Audiences

Research output: Chapter in Book/Report/Conference proceedingChapter

Abstract

A significant amount of media criticism has involved the empirical study of audiences, predominantly film and TV viewers given that this mode of scholarship arose in the 1970s. The question of understanding audience activities remains important for the media industries just as much as for scholars, with digital technologies, especially the Internet and streaming platforms. Audiences have also been placed in broader intellectual, philosophical currents such as the trans-disciplinary emergence of "post-structuralism" in the academy during the 1970s and 1980s. Major modes of audience studies have tended to focus on audiences' interpretations and identities. The focus on audiences' interpretations has its roots in the encoding/decoding model set out by Stuart Hall in a much-applied essay. Audiences perform their identities through the tastes they display and the media texts they value. Audience studies can also challenge kinds of grand theory and theoretical ventriloquism whereby audiences are rigidly objectified, spoken for again, and defined as lacking in self-knowledge.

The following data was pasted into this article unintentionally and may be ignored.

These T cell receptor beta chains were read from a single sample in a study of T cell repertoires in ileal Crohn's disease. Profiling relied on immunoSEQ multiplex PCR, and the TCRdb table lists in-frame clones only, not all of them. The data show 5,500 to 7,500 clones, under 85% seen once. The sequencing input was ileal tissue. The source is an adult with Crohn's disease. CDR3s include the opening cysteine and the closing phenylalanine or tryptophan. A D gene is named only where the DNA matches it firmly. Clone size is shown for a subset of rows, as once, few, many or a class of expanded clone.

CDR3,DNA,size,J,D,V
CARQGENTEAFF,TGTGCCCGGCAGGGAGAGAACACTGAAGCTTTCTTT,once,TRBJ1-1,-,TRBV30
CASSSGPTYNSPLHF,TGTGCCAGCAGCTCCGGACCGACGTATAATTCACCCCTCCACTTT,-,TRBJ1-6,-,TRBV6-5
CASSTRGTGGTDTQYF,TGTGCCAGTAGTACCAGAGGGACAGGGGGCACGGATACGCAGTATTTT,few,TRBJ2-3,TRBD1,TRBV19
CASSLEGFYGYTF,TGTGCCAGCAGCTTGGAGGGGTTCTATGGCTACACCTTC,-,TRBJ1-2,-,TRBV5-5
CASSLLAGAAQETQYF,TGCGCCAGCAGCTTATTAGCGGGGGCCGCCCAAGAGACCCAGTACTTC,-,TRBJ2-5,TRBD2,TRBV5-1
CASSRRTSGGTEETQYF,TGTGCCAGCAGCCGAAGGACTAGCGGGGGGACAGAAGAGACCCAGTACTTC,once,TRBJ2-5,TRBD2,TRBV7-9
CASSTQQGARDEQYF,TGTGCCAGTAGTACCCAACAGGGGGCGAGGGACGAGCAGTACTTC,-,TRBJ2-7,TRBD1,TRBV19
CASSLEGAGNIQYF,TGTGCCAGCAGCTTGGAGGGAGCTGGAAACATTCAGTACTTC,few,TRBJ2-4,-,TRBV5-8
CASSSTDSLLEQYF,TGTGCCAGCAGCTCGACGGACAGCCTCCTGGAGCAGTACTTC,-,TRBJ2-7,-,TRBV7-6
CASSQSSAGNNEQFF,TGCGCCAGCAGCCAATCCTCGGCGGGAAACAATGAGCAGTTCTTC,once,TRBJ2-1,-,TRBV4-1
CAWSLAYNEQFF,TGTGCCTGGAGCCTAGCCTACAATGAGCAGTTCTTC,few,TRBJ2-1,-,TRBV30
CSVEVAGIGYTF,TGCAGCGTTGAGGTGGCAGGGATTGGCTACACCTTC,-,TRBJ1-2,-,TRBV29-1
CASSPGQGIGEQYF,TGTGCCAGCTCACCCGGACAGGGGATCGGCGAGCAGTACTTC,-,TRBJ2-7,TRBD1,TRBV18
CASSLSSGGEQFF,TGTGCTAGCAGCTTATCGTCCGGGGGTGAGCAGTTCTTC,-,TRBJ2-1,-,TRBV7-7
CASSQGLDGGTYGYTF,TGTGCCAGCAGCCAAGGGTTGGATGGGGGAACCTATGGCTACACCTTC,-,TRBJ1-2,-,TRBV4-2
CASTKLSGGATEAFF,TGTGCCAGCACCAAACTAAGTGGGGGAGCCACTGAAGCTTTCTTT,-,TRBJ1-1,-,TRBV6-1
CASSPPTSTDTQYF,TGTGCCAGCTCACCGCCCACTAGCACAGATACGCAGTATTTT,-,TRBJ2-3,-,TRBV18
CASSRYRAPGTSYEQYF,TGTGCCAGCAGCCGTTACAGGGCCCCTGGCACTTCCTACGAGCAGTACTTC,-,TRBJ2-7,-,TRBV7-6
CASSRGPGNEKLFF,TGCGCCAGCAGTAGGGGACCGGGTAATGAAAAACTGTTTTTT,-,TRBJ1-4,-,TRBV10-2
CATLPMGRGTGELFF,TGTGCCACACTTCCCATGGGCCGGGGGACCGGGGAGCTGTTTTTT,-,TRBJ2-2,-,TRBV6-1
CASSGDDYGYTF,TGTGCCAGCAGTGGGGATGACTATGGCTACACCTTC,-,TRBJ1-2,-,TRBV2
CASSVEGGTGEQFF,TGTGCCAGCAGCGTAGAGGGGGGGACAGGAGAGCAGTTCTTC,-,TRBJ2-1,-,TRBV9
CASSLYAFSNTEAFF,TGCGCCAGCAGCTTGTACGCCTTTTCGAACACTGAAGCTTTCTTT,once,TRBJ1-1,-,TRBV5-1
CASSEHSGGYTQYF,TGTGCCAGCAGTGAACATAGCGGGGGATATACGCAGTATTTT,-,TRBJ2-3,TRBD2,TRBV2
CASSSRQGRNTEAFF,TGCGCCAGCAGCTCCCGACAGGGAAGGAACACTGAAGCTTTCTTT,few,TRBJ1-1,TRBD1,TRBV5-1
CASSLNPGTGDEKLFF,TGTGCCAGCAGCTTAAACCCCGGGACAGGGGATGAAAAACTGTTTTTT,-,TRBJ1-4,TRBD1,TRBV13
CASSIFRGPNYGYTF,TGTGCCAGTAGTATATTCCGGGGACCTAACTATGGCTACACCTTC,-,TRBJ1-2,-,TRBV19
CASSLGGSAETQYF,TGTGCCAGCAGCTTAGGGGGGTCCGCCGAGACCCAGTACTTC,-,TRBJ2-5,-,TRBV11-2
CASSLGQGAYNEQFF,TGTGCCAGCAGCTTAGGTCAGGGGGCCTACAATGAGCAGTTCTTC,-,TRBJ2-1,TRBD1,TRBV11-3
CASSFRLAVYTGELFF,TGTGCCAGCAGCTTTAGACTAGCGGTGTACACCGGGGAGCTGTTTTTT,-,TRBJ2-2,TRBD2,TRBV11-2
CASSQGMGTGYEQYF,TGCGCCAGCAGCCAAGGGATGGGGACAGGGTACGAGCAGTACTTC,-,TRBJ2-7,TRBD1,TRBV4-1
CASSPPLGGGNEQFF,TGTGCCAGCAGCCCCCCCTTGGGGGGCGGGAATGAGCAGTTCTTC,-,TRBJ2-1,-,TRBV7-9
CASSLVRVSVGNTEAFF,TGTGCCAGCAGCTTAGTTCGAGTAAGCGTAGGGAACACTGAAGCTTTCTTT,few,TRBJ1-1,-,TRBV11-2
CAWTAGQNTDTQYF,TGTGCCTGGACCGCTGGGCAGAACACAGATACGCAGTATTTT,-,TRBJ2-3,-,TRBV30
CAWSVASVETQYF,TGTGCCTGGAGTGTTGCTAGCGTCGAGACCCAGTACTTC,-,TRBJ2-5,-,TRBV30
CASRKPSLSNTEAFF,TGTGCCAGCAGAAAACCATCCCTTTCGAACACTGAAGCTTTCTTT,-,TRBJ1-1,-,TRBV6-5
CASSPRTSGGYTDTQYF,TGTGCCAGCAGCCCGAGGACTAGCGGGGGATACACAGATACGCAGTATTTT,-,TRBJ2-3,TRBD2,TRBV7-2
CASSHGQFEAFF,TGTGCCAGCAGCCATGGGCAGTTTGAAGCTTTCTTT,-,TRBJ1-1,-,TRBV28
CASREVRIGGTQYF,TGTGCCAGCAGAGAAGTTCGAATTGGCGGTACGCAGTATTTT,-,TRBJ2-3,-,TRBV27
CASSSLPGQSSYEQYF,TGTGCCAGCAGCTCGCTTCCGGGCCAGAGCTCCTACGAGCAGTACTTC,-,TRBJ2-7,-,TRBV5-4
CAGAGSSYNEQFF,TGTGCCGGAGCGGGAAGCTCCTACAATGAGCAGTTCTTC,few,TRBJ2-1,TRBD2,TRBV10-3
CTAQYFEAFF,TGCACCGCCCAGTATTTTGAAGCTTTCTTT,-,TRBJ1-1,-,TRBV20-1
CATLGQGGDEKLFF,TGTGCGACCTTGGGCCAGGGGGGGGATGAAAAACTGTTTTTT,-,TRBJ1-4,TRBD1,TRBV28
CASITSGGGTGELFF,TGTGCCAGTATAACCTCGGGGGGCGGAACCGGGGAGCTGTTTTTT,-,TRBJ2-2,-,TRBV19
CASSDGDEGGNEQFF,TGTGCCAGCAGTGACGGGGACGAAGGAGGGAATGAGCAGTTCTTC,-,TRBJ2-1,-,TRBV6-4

Original languageEnglish
Title of host publicationThe Craft of Criticism
Subtitle of host publicationCritical Media Studies in Practice
EditorsMichael Kackman, Mary Celeste Kearney
Place of PublicationNew York
PublisherRoutledge
Chapter15
Pages183-194
Number of pages12
ISBN (Electronic)9781315879970, 9781134749164
ISBN (Print)9780415716291, 9780415716307
DOIs
Publication statusPublished - 18 Jun 2018

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    Hills, M. (2018). Audiences. In M. Kackman, & M. C. Kearney (Eds.), The Craft of Criticism: Critical Media Studies in Practice (pp. 183-194). New York : Routledge. https://doi.org/10.4324/9781315879970